Abundant Living Vol. VI, Issue 39

Do you hate to lose?  I do.  In fact, even though I may appear to be a pretty laid-back guy, deep down I’m actually competitive as all get out. Even playing cards and dominoes with my family I’m often accused of being an obnoxious winner and a pouty loser.  I hate to lose!  But there are actually times when losing creates a competitive advantage and leads to strategic advancement.  Consider, for instance, in baseball what is commonly known as a “sacrifice” where the batter gives up an out in order to advance one or more runners who are on base.  It is a loss for the batter so to speak, but a strategic advancement for the team.  It’s what we sometimes refer to as losing the battle but winning the war. 

There’s a hilarious scene in the movie “Maverick” where Maverick (played by Mel Gibson) walks into a saloon and convinces a group of strangers to allow him to join their poker game by promising to lose for the first hour.  Sure enough, for an hour he carefully loses every hand, throwing away good cards, folding potentially winning hands, and raising bets on bad ones.  But at the end of the hour the tables turn, you might say, and he begins to rake in the chips.  By losing, you see, he had lulled his opponents into thinking he didn’t know what he was doing, a strategy that cost him a few bucks up front, but by the end of the night had him sitting on a pile of money.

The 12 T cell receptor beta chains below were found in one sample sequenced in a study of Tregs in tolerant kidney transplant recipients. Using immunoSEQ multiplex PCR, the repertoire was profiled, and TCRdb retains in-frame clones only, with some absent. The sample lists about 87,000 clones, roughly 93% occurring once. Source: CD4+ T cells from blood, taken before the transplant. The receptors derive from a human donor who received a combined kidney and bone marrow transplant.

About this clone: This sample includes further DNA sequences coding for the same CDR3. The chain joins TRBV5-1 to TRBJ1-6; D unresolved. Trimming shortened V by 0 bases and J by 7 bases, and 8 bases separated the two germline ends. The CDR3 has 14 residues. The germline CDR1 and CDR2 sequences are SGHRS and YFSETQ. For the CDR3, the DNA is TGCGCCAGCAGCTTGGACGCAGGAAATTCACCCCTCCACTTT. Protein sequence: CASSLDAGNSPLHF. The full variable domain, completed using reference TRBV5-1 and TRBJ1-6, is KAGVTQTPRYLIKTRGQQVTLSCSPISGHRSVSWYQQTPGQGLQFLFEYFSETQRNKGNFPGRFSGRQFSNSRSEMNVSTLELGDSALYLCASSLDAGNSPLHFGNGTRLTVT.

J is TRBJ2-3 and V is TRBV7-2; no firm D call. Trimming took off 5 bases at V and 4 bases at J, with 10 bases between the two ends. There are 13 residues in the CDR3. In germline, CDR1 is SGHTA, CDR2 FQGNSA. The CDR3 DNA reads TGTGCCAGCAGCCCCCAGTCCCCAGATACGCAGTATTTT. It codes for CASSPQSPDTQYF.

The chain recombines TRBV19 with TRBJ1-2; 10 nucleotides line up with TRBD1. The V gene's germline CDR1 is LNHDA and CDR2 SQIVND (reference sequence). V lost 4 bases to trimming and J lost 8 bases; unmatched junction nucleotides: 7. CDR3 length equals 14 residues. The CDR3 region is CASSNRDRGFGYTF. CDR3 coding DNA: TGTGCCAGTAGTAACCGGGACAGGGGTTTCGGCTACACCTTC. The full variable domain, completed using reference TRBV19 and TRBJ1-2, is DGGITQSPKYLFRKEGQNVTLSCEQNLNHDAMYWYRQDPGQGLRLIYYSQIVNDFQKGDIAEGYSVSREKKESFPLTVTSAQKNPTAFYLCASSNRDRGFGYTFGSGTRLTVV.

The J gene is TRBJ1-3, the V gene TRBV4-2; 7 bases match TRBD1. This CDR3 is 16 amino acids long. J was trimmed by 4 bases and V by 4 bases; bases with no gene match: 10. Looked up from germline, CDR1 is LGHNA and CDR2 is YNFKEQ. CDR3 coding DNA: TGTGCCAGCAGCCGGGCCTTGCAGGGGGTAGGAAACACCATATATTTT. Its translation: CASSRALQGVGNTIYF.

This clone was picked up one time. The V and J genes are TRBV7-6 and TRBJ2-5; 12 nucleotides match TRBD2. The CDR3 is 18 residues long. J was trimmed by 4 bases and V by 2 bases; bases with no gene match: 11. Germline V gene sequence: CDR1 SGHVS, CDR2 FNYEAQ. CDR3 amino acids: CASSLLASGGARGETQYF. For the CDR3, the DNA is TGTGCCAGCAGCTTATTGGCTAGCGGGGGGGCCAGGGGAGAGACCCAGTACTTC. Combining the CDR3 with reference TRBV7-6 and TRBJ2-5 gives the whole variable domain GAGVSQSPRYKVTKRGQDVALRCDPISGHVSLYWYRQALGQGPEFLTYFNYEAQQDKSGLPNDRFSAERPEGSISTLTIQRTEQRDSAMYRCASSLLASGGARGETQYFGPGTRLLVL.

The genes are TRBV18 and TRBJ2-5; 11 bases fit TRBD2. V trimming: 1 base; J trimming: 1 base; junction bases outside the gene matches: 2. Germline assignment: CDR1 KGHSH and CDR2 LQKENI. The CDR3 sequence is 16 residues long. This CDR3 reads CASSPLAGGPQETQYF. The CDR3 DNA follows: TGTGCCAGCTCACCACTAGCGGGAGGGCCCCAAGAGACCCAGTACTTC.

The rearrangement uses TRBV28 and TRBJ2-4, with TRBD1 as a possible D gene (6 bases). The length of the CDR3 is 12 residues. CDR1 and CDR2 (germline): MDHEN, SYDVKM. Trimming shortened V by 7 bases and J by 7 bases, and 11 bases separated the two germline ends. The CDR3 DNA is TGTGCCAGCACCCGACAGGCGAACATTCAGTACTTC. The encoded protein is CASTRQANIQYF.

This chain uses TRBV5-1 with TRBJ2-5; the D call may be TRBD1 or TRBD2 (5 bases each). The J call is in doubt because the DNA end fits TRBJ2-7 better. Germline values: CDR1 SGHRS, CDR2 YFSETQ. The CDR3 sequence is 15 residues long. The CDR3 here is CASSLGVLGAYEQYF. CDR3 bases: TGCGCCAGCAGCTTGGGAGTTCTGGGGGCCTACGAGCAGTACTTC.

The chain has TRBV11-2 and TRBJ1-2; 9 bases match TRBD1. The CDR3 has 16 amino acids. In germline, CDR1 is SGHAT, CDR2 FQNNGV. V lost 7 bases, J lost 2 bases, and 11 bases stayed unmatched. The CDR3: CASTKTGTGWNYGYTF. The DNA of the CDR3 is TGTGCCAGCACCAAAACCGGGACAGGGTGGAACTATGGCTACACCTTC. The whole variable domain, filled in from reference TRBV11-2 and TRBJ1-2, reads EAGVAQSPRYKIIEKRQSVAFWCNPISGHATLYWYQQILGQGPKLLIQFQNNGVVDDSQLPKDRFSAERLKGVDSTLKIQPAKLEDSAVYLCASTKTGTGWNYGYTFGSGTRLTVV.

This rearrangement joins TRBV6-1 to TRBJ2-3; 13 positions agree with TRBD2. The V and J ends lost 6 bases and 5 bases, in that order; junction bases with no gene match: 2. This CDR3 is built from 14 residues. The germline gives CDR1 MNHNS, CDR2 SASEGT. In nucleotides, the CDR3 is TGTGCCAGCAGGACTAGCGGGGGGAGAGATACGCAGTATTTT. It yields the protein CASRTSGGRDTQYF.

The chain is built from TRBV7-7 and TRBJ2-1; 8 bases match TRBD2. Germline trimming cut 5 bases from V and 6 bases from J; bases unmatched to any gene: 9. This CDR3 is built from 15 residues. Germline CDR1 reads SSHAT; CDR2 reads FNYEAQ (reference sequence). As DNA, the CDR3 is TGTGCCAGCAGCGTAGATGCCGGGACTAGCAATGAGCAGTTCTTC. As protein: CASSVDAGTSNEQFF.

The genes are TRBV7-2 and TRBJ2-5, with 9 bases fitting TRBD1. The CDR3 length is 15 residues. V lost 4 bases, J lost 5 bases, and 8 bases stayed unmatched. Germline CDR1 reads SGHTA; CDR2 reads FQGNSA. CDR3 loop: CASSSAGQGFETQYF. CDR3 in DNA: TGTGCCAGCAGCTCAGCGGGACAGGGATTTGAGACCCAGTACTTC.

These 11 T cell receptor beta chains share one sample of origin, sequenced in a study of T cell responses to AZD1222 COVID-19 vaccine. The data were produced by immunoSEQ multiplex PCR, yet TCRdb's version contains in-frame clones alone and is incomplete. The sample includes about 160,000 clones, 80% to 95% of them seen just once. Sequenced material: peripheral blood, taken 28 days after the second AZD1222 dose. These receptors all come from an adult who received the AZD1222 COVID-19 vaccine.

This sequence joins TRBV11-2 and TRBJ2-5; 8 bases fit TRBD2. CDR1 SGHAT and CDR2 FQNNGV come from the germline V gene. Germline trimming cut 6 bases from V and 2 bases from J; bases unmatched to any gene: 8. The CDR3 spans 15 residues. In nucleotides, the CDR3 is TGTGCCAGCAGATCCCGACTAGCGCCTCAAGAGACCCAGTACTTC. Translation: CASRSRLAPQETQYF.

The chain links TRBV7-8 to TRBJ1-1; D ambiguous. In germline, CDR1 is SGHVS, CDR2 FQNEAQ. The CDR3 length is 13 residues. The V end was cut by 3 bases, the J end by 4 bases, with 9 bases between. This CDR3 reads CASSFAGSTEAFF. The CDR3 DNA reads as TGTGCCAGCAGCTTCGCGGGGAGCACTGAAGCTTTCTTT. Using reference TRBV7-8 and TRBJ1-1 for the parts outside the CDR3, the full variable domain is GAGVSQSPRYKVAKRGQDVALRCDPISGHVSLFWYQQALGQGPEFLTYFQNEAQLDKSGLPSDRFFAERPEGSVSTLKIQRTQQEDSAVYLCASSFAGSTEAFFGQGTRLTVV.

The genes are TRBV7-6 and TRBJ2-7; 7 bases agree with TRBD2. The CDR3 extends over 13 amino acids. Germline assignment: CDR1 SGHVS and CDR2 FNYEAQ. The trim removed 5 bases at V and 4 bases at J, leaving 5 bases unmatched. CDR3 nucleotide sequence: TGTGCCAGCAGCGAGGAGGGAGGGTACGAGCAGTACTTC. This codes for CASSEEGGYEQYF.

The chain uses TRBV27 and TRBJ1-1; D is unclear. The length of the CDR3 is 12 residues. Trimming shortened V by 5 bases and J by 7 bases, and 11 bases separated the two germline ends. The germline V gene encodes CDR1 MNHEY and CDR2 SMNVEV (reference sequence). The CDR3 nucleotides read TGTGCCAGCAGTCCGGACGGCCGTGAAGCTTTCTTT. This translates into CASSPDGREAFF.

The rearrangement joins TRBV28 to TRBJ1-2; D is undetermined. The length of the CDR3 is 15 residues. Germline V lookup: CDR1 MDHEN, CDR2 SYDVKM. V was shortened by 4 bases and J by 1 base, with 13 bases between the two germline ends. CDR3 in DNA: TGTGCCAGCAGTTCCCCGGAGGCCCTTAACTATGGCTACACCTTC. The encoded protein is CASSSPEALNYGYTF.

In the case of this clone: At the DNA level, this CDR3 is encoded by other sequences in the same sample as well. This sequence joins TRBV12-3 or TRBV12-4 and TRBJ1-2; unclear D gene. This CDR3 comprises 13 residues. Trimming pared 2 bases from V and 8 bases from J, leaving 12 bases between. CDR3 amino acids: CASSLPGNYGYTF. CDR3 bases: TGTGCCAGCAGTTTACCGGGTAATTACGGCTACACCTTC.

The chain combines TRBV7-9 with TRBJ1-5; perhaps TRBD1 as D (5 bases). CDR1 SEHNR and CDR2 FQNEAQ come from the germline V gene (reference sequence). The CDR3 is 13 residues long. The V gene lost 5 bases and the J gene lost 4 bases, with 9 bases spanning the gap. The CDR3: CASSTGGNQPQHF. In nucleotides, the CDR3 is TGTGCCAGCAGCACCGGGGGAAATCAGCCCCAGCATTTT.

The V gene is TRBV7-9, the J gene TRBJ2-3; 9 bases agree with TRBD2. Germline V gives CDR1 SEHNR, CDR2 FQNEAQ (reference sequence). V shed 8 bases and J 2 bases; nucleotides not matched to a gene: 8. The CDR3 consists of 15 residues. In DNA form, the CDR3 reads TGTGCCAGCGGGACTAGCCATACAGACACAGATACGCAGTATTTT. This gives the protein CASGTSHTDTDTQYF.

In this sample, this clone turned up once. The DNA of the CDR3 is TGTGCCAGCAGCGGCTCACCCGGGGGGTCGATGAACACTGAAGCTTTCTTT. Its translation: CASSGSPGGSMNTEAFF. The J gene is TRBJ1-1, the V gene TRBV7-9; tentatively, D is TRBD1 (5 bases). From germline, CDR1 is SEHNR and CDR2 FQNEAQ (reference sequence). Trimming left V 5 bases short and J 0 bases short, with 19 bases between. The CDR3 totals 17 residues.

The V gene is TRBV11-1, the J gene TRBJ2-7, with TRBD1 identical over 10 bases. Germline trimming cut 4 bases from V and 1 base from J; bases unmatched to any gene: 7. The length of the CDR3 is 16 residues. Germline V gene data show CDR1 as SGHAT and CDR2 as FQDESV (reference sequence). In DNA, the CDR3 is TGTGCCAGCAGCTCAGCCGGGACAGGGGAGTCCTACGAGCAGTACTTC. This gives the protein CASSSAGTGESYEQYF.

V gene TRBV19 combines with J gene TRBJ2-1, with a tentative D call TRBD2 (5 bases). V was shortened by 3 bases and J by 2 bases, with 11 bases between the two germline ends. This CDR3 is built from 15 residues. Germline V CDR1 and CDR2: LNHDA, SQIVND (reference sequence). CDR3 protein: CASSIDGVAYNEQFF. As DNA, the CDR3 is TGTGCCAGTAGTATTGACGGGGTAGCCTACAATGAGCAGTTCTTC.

During my corporate career it drove my staff crazy how often I would cave in when minor disputes arose with customers or other departments in the firm.  “Why did you give in on that?” they would accuse, “We were right!”  Indeed most of the time we WERE right, but it didn’t matter for in considering the circumstances I generally concluded that the good will created by forfeiting often far outweighed the ill will it would cause by going to the mat to prove our point.  And over the long haul I’m convinced it paid off as our reputation grew, as did market share, volume and profitability.  In other words, it was worth losing a few battles to win the war. 

I still hate to lose, though, don’t you?  It hurt then and it hurts now to lose even a friendly game of dominoes.  But if a little tactical loss here and there leads to bigger strategic victories, in the end isn’t that worth it?

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